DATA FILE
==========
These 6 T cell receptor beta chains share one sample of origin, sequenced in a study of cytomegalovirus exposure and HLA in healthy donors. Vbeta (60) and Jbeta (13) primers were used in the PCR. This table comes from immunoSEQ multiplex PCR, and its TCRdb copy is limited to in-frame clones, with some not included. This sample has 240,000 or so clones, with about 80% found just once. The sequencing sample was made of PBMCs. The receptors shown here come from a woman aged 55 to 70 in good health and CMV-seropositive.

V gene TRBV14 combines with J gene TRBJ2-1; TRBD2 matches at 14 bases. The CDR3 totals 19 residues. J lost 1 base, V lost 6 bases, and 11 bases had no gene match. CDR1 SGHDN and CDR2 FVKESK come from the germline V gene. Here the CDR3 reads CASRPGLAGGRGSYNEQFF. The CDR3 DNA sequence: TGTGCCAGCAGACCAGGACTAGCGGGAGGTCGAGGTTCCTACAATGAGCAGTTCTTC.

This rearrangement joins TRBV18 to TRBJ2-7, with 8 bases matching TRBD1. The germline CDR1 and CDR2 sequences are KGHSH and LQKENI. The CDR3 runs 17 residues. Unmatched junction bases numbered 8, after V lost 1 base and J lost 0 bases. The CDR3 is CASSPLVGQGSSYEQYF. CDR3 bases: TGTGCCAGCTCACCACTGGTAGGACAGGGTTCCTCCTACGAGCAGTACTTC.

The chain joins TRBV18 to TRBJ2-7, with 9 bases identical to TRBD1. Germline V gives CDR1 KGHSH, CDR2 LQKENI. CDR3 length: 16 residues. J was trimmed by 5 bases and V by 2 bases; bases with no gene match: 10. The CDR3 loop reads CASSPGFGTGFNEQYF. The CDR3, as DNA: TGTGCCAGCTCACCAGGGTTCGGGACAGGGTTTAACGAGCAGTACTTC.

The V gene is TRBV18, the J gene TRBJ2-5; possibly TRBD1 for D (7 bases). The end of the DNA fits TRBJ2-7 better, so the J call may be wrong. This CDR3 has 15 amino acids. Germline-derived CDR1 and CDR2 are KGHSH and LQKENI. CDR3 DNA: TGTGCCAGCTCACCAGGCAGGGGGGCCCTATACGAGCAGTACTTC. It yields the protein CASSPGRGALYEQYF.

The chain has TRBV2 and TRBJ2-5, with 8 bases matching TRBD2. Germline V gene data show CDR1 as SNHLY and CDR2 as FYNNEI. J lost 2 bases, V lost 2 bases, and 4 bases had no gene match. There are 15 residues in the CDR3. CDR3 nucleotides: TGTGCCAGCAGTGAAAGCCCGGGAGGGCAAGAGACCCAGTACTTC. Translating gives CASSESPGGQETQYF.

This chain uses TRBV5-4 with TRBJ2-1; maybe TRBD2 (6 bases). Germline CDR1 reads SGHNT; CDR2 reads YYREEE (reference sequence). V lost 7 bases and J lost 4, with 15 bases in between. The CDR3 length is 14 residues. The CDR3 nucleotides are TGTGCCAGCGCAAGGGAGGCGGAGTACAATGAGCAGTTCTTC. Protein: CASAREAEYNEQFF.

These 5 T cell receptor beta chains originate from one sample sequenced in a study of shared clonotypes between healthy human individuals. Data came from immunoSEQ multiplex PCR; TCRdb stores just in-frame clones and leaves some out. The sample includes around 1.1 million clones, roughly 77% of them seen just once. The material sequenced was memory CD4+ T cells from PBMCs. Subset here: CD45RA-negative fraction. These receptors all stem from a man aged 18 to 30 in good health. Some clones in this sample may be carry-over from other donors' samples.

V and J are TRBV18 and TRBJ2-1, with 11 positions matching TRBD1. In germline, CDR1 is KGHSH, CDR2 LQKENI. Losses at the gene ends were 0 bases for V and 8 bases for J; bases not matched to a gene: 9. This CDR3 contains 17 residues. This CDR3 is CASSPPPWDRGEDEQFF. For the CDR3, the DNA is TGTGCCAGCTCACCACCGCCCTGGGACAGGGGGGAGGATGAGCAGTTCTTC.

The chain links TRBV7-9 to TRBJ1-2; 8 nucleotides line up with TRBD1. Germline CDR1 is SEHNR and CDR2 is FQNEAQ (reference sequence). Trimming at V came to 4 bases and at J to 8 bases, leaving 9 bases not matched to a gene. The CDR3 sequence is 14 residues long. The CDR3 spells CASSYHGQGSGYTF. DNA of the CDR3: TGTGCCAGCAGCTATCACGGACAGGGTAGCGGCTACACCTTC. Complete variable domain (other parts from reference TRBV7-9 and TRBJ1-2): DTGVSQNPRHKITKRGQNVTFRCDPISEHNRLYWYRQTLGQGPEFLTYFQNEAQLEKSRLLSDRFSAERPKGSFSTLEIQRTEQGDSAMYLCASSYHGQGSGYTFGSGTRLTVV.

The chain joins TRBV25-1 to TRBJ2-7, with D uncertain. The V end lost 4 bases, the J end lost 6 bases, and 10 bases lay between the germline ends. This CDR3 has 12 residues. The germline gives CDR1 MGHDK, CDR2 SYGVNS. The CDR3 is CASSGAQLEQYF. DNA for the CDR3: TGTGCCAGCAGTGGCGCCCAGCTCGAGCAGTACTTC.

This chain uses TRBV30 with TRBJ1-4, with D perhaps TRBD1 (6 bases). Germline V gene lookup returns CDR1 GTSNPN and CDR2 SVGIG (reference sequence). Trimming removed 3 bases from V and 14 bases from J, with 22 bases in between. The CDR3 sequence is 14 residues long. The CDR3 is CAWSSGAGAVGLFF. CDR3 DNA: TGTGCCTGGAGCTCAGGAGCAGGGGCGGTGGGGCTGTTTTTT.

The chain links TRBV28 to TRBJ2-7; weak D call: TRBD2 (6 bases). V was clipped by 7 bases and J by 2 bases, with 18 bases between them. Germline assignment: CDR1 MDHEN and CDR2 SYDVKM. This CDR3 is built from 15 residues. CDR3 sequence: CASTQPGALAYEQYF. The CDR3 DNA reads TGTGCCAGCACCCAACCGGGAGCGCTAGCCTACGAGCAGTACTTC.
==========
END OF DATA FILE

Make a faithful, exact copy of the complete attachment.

These 6 T cell receptor beta chains share one sample of origin, sequenced in a study of cytomegalovirus exposure and HLA in healthy donors. Vbeta (60) and Jbeta (13) primers were used in the PCR. This table comes from immunoSEQ multiplex PCR, and its TCRdb copy is limited to in-frame clones, with some not included. This sample has 240,000 or so clones, with about 80% found just once. The sequencing sample was made of PBMCs. The receptors shown here come from a woman aged 55 to 70 in good health and CMV-seropositive.

V gene TRBV14 combines with J gene TRBJ2-1; TRBD2 matches at 14 bases. The CDR3 totals 19 residues. J lost 1 base, V lost 6 bases, and 11 bases had no gene match. CDR1 SGHDN and CDR2 FVKESK come from the germline V gene. Here the CDR3 reads CASRPGLAGGRGSYNEQFF. The CDR3 DNA sequence: TGTGCCAGCAGACCAGGACTAGCGGGAGGTCGAGGTTCCTACAATGAGCAGTTCTTC.

This rearrangement joins TRBV18 to TRBJ2-7, with 8 bases matching TRBD1. The germline CDR1 and CDR2 sequences are KGHSH and LQKENI. The CDR3 runs 17 residues. Unmatched junction bases numbered 8, after V lost 1 base and J lost 0 bases. The CDR3 is CASSPLVGQGSSYEQYF. CDR3 bases: TGTGCCAGCTCACCACTGGTAGGACAGGGTTCCTCCTACGAGCAGTACTTC.

The chain joins TRBV18 to TRBJ2-7, with 9 bases identical to TRBD1. Germline V gives CDR1 KGHSH, CDR2 LQKENI. CDR3 length: 16 residues. J was trimmed by 5 bases and V by 2 bases; bases with no gene match: 10. The CDR3 loop reads CASSPGFGTGFNEQYF. The CDR3, as DNA: TGTGCCAGCTCACCAGGGTTCGGGACAGGGTTTAACGAGCAGTACTTC.

The V gene is TRBV18, the J gene TRBJ2-5; possibly TRBD1 for D (7 bases). The end of the DNA fits TRBJ2-7 better, so the J call may be wrong. This CDR3 has 15 amino acids. Germline-derived CDR1 and CDR2 are KGHSH and LQKENI. CDR3 DNA: TGTGCCAGCTCACCAGGCAGGGGGGCCCTATACGAGCAGTACTTC. It yields the protein CASSPGRGALYEQYF.

The chain has TRBV2 and TRBJ2-5, with 8 bases matching TRBD2. Germline V gene data show CDR1 as SNHLY and CDR2 as FYNNEI. J lost 2 bases, V lost 2 bases, and 4 bases had no gene match. There are 15 residues in the CDR3. CDR3 nucleotides: TGTGCCAGCAGTGAAAGCCCGGGAGGGCAAGAGACCCAGTACTTC. Translating gives CASSESPGGQETQYF.

This chain uses TRBV5-4 with TRBJ2-1; maybe TRBD2 (6 bases). Germline CDR1 reads SGHNT; CDR2 reads YYREEE (reference sequence). V lost 7 bases and J lost 4, with 15 bases in between. The CDR3 length is 14 residues. The CDR3 nucleotides are TGTGCCAGCGCAAGGGAGGCGGAGTACAATGAGCAGTTCTTC. Protein: CASAREAEYNEQFF.

These 5 T cell receptor beta chains originate from one sample sequenced in a study of shared clonotypes between healthy human individuals. Data came from immunoSEQ multiplex PCR; TCRdb stores just in-frame clones and leaves some out. The sample includes around 1.1 million clones, roughly 77% of them seen just once. The material sequenced was memory CD4+ T cells from PBMCs. Subset here: CD45RA-negative fraction. These receptors all stem from a man aged 18 to 30 in good health. Some clones in this sample may be carry-over from other donors' samples.

V and J are TRBV18 and TRBJ2-1, with 11 positions matching TRBD1. In germline, CDR1 is KGHSH, CDR2 LQKENI. Losses at the gene ends were 0 bases for V and 8 bases for J; bases not matched to a gene: 9. This CDR3 contains 17 residues. This CDR3 is CASSPPPWDRGEDEQFF. For the CDR3, the DNA is TGTGCCAGCTCACCACCGCCCTGGGACAGGGGGGAGGATGAGCAGTTCTTC.

The chain links TRBV7-9 to TRBJ1-2; 8 nucleotides line up with TRBD1. Germline CDR1 is SEHNR and CDR2 is FQNEAQ (reference sequence). Trimming at V came to 4 bases and at J to 8 bases, leaving 9 bases not matched to a gene. The CDR3 sequence is 14 residues long. The CDR3 spells CASSYHGQGSGYTF. DNA of the CDR3: TGTGCCAGCAGCTATCACGGACAGGGTAGCGGCTACACCTTC. Complete variable domain (other parts from reference TRBV7-9 and TRBJ1-2): DTGVSQNPRHKITKRGQNVTFRCDPISEHNRLYWYRQTLGQGPEFLTYFQNEAQLEKSRLLSDRFSAERPKGSFSTLEIQRTEQGDSAMYLCASSYHGQGSGYTFGSGTRLTVV.

The chain joins TRBV25-1 to TRBJ2-7, with D uncertain. The V end lost 4 bases, the J end lost 6 bases, and 10 bases lay between the germline ends. This CDR3 has 12 residues. The germline gives CDR1 MGHDK, CDR2 SYGVNS. The CDR3 is CASSGAQLEQYF. DNA for the CDR3: TGTGCCAGCAGTGGCGCCCAGCTCGAGCAGTACTTC.

This chain uses TRBV30 with TRBJ1-4, with D perhaps TRBD1 (6 bases). Germline V gene lookup returns CDR1 GTSNPN and CDR2 SVGIG (reference sequence). Trimming removed 3 bases from V and 14 bases from J, with 22 bases in between. The CDR3 sequence is 14 residues long. The CDR3 is CAWSSGAGAVGLFF. CDR3 DNA: TGTGCCTGGAGCTCAGGAGCAGGGGCGGTGGGGCTGTTTTTT.

The chain links TRBV28 to TRBJ2-7; weak D call: TRBD2 (6 bases). V was clipped by 7 bases and J by 2 bases, with 18 bases between them. Germline assignment: CDR1 MDHEN and CDR2 SYDVKM. This CDR3 is built from 15 residues. CDR3 sequence: CASTQPGALAYEQYF. The CDR3 DNA reads TGTGCCAGCACCCAACCGGGAGCGCTAGCCTACGAGCAGTACTTC.